After ten awkward and unpleasant episodes, the first season of HBO’s critically acclaimed show ‘Girls’ has mercifully come to an end. Each week upped the ante with graphic sex, inappropriate innuendo, frequent depictions of masturbation, and even a golden shower. Basically what we’ve come to expect from premium cable networks.
The season finale was no exception. In her weekly recap, Crystal Bell of HuffPost Entertainment detailed the storyline that featured an impromptu wedding and frank discussions of STD's. Two characters who barely knew each other decided to tie the knot. In yet another example of monogamy gone wrong in mainstream media culture, the unemployed bride had ulterior motives.
So naturally, various critics have cheered the show, gushing about its realism and honesty. HuffPost TV critic Maureen Ryan was one of the most outspoken fans of “Girls” from the beginning. In her original review of the series, she called the show “bold” and “transcendent.” More recently, she praised the relatable female characters of the show, who she said were: “every bit as unlikeable, selfish and confused as their male counterparts.”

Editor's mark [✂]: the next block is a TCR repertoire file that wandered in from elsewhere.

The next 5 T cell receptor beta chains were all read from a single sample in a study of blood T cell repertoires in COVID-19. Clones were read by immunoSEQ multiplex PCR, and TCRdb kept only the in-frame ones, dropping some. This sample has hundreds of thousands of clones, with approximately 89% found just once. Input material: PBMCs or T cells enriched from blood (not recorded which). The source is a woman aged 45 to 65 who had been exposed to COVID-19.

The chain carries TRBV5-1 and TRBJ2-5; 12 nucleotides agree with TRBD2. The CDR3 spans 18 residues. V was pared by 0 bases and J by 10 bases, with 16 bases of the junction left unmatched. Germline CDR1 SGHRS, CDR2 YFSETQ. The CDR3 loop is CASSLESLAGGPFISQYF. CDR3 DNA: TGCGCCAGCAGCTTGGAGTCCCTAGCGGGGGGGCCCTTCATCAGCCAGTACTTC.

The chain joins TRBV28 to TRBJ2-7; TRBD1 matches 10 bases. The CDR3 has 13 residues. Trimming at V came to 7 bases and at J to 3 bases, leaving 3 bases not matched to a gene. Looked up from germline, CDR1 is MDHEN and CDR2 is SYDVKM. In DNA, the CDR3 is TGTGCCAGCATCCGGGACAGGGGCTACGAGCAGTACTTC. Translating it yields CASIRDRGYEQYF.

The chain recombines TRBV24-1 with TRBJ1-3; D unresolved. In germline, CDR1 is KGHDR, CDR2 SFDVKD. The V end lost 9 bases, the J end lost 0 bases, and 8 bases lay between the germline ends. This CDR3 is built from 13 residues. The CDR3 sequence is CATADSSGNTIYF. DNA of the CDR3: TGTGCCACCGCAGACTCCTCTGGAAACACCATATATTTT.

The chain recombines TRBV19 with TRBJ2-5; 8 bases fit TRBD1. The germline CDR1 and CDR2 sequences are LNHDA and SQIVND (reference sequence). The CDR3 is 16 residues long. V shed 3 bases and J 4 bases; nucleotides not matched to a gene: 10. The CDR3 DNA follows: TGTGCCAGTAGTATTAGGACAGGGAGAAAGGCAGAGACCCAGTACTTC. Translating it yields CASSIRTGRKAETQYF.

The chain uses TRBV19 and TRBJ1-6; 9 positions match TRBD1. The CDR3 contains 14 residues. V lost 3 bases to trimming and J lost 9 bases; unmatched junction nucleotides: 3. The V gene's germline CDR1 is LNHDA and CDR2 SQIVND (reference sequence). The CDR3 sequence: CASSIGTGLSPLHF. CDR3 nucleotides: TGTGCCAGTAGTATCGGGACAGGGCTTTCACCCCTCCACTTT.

Hollywood.com reporter Michael Arbeiter called the show a giant leap forward, declaring it’s “hardly a statement about gender at all. It’s a statement about humanity.”
Ratings site Metacritic exposed a noticeable disconnect between critics and viewers however. Out of 29 critical reviews, only 2 even had ‘mixed feelings’. On the other hand, 36 out of 91 registered users on the site were not fond of the show at all. Out of a total 27 actual reviews from users, 14 were overwhelmingly negative. Featured IMDB critics and users had similarly polarizing views of the show.
Some writers were actually critical of “Girls” – and not just because of the backlash from the show’s alleged nepotism and lack of diversity.
John Kucibek of BuddyTV may have said it best in his initial review of the show. “Girls feels less like a commentary on this generation and more like an indictment on [sic] it,” he said. “These characters have been raised believing that they’re special and that they can do anything they want. The problem is that none of them seem to want to do anything.”
HBO plans to return the show for a second season. Numerous left-wing columnists will continue to praise the show for its ‘brutal honesty’ and ‘gritty realism,’ ignoring the question of what exactly is realistic or honest about a show that glorifies casual sex and bizarre behavior.